If you have mental health issues, exercise can often feel like the last thing you want to do, yet it’s one of the easiest and least intrusive ways to manage mental health. Study after study has shown that physical activity can help lessen feelings of anxiety and depression and help reduce stress. In fact, the Public Health Agency of Canada and the Centre for Addiction and Mental Health both recommend exercise as a way to reduce stress and promote mental well-being. Exercise has been demonstrated to be effective in treating depression, anxiety, and insomnia. The best part about this is that it doesn’t have to be regularly scheduled exercise in a gym (though it certainly can be), it just needs to be a total of 30 minutes of physical activity (3 x 10 minutes or 2 x 15 minutes work just as well as 30 minutes at a time) between 3 and 5 times a week. Here are some of the ways that exercise can help promote mental health.
Regular exercise can help improve the quality and duration of sleep. Not only that, but exercising in the morning or early afternoon can help to reset the sleep / wake cycle – which is a great way to beat things like jet lag, and recover from a few too many late nights. When you don’t get enough quality sleep, you are less able to small stressors and that can steamroll and negatively affect anxiety and depression. Conversely, getting a good night’s sleep can improve feelings of mental wellness. It’s worth noting that vigorous exercise in the 2 hours before you want to sleep has been shown to negatively affect the ability to fall asleep in many people so to maximize the benefits of exercising for sleep, plan your workouts accordingly.
Research has shown that something as simple as a 10 minute walk at a moderate-brisk pace will lower levels of stress hormones such as cortisol and adrenaline and contribute to a more relaxed feeling. Exercise that focuses on mindfulness, such as yoga, can help interrupt the flow of negative thoughts that is common to sufferers of anxiety. Stress also causes physical discomfort, including muscle tightness through the neck and shoulders, and can negatively affect sleep patterns - both of which can be ameliorated by regular workouts and the stretching / cool down processes that follow a workout. It’s interesting to note that one of the ways scientists believe exercise helps with anxiety is through repeated exposure and desensitization to common anxiety reactions such as increased heart rate and perspiration. So not only can exercise help reduce anxiety and stress you already have, but it can help prevent anxiety and stress in the future.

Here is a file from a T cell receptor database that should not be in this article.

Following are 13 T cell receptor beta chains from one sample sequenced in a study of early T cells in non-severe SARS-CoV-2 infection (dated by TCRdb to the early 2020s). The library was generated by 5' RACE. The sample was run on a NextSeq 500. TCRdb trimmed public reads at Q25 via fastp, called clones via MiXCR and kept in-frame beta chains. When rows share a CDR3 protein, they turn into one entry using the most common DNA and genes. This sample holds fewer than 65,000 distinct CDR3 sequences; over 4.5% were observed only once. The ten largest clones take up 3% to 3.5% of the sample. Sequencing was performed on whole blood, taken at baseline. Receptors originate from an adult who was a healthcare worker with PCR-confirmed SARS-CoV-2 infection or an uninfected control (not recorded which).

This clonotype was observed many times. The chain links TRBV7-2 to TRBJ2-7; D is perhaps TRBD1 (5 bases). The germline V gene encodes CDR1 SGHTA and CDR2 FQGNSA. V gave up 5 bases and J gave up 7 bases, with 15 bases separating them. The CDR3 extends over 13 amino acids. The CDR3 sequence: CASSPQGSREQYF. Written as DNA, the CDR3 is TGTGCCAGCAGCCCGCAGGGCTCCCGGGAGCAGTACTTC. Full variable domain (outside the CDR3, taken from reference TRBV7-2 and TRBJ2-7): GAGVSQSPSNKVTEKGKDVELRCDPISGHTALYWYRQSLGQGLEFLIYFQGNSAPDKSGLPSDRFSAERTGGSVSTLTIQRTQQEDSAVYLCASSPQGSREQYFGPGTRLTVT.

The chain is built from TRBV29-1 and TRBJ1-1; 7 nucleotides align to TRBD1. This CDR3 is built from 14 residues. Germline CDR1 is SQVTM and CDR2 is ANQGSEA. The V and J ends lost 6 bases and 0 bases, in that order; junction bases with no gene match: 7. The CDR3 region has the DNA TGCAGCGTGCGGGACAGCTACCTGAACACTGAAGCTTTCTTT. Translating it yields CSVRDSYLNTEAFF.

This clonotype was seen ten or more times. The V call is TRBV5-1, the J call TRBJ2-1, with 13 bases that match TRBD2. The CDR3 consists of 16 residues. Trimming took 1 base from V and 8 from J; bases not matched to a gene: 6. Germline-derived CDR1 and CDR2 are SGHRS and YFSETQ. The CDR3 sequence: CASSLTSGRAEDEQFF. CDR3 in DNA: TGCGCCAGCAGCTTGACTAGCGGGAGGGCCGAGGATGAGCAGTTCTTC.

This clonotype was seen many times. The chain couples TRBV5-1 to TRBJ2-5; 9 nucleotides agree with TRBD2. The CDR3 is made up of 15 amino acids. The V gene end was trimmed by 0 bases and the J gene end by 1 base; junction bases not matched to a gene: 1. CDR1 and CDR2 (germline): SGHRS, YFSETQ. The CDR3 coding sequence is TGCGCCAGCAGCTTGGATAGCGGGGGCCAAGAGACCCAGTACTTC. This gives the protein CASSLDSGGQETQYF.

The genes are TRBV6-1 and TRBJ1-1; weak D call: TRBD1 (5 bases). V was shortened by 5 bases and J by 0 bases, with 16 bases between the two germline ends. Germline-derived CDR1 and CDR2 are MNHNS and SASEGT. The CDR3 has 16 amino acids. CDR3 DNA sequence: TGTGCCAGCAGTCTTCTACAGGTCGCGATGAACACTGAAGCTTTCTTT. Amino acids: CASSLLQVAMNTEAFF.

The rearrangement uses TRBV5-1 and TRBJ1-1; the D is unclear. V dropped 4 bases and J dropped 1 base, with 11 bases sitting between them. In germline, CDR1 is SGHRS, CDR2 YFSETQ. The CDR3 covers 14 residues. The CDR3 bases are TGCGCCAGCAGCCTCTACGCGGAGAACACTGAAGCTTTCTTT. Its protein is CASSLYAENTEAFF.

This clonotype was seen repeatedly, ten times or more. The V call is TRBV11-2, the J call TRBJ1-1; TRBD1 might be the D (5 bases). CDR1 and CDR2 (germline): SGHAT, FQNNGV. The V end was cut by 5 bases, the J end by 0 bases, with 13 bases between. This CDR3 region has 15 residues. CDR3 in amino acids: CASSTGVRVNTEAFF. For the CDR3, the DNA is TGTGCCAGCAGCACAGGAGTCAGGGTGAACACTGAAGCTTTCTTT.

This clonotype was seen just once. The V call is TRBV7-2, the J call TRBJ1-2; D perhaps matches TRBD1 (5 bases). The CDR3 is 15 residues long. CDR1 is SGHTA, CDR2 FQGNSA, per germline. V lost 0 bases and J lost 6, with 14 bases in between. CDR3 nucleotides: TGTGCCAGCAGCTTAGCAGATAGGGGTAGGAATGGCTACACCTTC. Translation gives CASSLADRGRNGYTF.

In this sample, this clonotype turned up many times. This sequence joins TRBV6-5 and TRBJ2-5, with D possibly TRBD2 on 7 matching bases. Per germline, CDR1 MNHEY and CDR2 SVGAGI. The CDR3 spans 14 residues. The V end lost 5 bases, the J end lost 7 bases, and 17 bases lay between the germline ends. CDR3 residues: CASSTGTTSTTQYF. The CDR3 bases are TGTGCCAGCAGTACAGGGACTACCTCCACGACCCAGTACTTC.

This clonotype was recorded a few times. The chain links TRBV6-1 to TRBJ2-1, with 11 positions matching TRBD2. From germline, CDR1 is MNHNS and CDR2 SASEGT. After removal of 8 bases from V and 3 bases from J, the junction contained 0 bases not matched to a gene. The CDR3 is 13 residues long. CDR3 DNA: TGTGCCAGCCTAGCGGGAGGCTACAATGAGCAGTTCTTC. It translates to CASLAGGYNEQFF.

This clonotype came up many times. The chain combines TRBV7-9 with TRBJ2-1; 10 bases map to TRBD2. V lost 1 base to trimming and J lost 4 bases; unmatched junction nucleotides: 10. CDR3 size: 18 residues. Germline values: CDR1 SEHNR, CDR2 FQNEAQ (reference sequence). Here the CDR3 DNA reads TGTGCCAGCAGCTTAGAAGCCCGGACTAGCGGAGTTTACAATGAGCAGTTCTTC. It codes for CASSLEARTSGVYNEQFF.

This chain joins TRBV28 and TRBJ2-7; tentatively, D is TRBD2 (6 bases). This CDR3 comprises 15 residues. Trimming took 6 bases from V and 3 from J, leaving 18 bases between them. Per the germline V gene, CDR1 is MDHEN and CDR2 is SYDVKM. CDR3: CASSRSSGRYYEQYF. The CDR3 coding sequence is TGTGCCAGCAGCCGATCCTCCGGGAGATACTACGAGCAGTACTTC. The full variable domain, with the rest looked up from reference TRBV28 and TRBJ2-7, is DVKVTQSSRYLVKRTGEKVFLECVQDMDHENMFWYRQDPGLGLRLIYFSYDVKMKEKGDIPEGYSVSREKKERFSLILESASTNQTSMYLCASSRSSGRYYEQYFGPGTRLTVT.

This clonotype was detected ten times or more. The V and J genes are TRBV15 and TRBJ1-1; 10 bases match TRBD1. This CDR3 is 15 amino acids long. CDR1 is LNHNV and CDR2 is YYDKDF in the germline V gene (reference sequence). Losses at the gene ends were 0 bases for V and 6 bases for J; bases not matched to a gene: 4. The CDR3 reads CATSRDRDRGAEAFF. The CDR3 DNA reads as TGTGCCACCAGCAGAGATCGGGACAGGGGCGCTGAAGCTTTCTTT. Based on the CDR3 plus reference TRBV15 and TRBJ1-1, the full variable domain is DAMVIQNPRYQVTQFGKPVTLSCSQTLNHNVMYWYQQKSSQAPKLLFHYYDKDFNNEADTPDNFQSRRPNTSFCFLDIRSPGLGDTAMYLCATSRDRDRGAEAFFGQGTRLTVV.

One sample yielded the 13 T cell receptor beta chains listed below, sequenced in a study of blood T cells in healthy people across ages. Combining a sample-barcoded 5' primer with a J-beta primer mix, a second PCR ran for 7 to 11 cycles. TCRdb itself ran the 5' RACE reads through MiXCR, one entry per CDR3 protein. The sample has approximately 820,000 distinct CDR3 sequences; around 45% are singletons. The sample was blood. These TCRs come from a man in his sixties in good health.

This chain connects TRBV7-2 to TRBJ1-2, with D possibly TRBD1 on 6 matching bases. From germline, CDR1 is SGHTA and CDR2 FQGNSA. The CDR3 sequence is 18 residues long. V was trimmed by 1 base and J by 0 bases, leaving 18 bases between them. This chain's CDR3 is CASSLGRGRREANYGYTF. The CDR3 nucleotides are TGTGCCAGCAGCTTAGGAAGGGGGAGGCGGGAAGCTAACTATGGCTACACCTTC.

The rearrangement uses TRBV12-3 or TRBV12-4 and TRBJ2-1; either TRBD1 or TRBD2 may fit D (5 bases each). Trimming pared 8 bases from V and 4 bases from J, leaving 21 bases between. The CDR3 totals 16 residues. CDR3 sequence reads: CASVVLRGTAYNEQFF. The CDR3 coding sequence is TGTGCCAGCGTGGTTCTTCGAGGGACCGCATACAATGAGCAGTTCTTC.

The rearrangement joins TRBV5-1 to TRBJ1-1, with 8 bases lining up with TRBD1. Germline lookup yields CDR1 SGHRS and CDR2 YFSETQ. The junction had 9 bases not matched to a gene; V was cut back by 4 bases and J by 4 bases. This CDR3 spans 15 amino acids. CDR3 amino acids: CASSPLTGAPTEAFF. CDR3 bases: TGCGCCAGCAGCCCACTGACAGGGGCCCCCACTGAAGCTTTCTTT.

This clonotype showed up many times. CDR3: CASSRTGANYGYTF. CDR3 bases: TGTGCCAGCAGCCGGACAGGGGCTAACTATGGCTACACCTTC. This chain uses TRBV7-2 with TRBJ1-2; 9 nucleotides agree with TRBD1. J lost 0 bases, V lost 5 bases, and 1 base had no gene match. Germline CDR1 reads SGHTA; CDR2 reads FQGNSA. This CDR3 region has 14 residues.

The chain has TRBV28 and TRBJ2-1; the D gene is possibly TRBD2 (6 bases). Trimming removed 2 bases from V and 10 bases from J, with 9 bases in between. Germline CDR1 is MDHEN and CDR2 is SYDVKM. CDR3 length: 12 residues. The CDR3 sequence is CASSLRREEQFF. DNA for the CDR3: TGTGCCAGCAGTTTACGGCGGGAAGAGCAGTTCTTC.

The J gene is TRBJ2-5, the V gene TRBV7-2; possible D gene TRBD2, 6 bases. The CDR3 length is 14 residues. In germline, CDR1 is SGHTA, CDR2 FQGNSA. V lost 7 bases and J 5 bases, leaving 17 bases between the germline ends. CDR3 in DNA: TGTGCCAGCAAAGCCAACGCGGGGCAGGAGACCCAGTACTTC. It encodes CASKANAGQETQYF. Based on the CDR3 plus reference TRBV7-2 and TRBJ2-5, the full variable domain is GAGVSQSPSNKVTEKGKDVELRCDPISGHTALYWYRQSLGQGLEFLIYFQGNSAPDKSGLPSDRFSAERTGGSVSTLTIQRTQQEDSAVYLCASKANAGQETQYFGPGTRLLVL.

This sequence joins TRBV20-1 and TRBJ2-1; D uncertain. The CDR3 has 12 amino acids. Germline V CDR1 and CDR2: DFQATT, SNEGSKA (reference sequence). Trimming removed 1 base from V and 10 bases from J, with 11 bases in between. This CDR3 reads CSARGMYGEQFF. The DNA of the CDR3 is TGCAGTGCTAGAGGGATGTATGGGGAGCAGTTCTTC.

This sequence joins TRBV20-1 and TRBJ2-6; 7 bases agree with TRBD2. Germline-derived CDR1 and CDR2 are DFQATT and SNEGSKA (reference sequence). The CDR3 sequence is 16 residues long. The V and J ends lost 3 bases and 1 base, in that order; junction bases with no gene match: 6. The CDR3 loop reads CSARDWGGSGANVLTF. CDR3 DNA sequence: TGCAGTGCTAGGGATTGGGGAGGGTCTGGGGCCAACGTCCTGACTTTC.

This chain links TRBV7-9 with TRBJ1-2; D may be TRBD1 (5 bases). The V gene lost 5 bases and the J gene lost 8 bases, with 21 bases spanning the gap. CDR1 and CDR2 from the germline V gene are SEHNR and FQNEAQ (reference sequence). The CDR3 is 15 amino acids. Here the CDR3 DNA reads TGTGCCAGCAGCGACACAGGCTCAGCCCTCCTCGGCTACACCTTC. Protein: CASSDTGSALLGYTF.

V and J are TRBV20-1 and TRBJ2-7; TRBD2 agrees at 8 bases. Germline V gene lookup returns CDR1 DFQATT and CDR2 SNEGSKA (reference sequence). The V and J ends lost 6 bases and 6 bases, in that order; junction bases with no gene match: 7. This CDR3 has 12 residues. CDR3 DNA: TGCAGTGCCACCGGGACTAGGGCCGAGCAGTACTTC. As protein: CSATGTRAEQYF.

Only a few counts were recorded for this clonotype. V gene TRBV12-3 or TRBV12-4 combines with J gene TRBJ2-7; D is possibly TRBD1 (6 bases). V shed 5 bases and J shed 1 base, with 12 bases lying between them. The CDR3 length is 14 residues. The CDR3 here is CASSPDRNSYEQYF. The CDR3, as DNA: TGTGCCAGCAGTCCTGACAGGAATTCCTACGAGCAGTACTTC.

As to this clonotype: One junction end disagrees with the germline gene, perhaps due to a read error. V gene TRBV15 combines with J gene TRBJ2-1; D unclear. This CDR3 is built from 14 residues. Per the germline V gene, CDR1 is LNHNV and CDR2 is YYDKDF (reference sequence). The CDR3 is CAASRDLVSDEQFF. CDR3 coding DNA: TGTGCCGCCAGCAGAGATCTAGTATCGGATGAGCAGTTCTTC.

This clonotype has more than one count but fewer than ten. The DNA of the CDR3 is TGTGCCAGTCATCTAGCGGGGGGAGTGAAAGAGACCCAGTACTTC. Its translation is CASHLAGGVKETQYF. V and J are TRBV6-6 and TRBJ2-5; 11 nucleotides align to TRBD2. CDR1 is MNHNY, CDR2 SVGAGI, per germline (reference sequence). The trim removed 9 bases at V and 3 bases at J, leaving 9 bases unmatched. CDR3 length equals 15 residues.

Can exercise actually make you happy? Well, that’s up for debate, but exercising has been proven to aid in the release of endorphins which do elevate mood. This is what accounts for the ‘runner’s high’ – the feeling many runners experience after a run that helps them ignore the pain. Endorphins go to the pain receptors in the brain and fill them, which reduces the perception of pain. Endorphins also help boost your mood, triggering feelings of satisfaction and optimism. Exercise also triggers the body to release serotonin which can help alleviate symptoms of depression.
We all agree that exercising is important to physical health. It can help to treat and prevent conditions such as heart disease, diabetes, and obesity. Recent evidence is showing that regular exercise (30 minutes, 3-5 times a week) can help improve mental wellness as well as physical wellness. It’s not a magic bullet - exercise cannot replace medical advice and you certainly shouldn’t just stop any medication because you’ve started working out, but as part of a holistic approach to mental health, exercise can do wonders for your mental well-being.
Recently I’ve been going to Orangetheory fitness to get strong and fit. While I’m at my ideal size and weight I was really out of shape. After just 2 months at the gym I see a huge improvement in my mood, my body composition and my energy. So much so that a few days ago I was debating if I should go and hubby said: “go, you are so much better when you exercise’. It’s true. I am.